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Here's a rundown of the facts and the fiction behind ladybug spots.
First of all, there are about 5000 different species of ladybugs in the world (and counting). But you probably already new that because you've visited our ladybug facts page right? So why is this important? Within the numerous ladybug species these little critters have vast ranges of spot patterns, colors and spot numbers. Some ladybugs don't have spots at all.
Do the spots tell a ladybugs age?
Nope but thats a good guess. I remember thinking this was the case at one time and whenever I would see a ladybug with fewer spots I would think it was old because they had faded away. Which leads to a common myth that ladybugs spots fade with age. There is a ladybug species (anatis labiculata) however, that wings change color with age. The spots don't fade but the elytra gets so dark with time that it is hard to differentiate the spots for the rest of the wing.
Do the spots on a ladybug tell what sex they are?
Nope, that is another interesting idea and fun to pretend but ladybugs of either sex can be found with the same number of spots and same type of spot pattern. You can also find ladybugs in a given species with varying spot patterns and shell color variations having nothing to do with the sex of the ladybugs. Several colors within one species are called color morphs. Realistically you need to be a ladybug expert to the sexes apart and even then many times this can't be determined without dissecting the critter.
So what is the function of ladybug spots?
Ladybug spot patterns vary widely from species to species and come in a variety of colors. Most people are familiar with black spots, but they also come in brown, blue, beige, green, orange, red, yellow and white. Just as the shell or elytra comes in a variety of colors other than the popular red including black, beige, pink, yellow, orange, brown, green and blue.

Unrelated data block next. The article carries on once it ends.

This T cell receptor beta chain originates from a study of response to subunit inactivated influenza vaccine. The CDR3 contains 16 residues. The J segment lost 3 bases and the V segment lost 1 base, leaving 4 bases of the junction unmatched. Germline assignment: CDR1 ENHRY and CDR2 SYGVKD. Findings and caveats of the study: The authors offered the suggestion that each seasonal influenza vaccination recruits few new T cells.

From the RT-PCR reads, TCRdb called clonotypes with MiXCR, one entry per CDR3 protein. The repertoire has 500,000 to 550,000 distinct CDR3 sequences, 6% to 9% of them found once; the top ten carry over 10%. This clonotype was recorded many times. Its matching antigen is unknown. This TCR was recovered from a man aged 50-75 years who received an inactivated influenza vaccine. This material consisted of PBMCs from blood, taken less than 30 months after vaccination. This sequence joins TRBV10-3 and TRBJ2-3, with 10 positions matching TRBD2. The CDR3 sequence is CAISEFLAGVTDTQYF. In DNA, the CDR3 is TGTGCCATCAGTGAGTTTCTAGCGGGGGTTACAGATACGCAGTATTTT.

Ladybugs are warning predators with their spot patterns that they taste bad. They are poisonous to small predators such as lizards and birds that might consider them for a meal. Many species also have eyespots that further deter predators.
OK, so what's an eyespot? Look at that ladybug to the left. That's the Eyed Ladybird, Anatis Ocellata. Eyespots are just extra decorative spots that look like eyes. They often trick predators by making ladybugs or other animals that have them appear larger. Additionally they are often located away from the head to draw a predators attack away, increasing the ladybug's chance of survival.
Spots also aid us in identifying a ladybugs species. Though not the primary factor in determining a ladybugs species, they are one of the properties that help etymologists and ladybug enthusiasts narrow down what group they might fall into.
Other theories on Ladybug Spots
The shape, size, color depth and number of spots on a ladybug can vary within one species. An intriguing theory suggest that variations in spots and color may additionally have to do with infrared absorbtion. This idea basically suggests that ladybugs with more dark colors and dark spots are capable of more heat absorbtion from the sun and can thus be more active. This is useful if they live in a climate where sunlight is limited. This theory is illustrated in an example of Adalia bipunctata (Two-spotted ladybug). Over 100 color morphs have been named.
Variations of the Two-spotted Ladybug - Adalia bipunctata - photos: Keith Edkins
With so many variations in color within one species of ladybugs, this theory further suggests that the spots and color variation may have to do with mate selection. Female ladybugs may choose a mate with more or less dark coloration ( whether in the spots or shell) depending on the region they live in.
More information on ladybugs!
Learn about the anatomy of ladybugs. The most well known part of the ladybug is called the elytra which is the outer hard shell-like wings of the ladybug.
Ladybug Life Cycle
Ladybugs sure grow up fast. Like other beetles they have complex little lives. Learn the phases of a ladybug's life cycle here!
Ladybug for Pest Control
Ladybugs are renowned for their abilities to control a number of pests that eat our plants. Learn the facts about ladybugs & pest control here.
Learn how to attract ladybugs to your yard or property the natural way. On this page we have some info how to get these colorful little beauties to start showing up in your garden.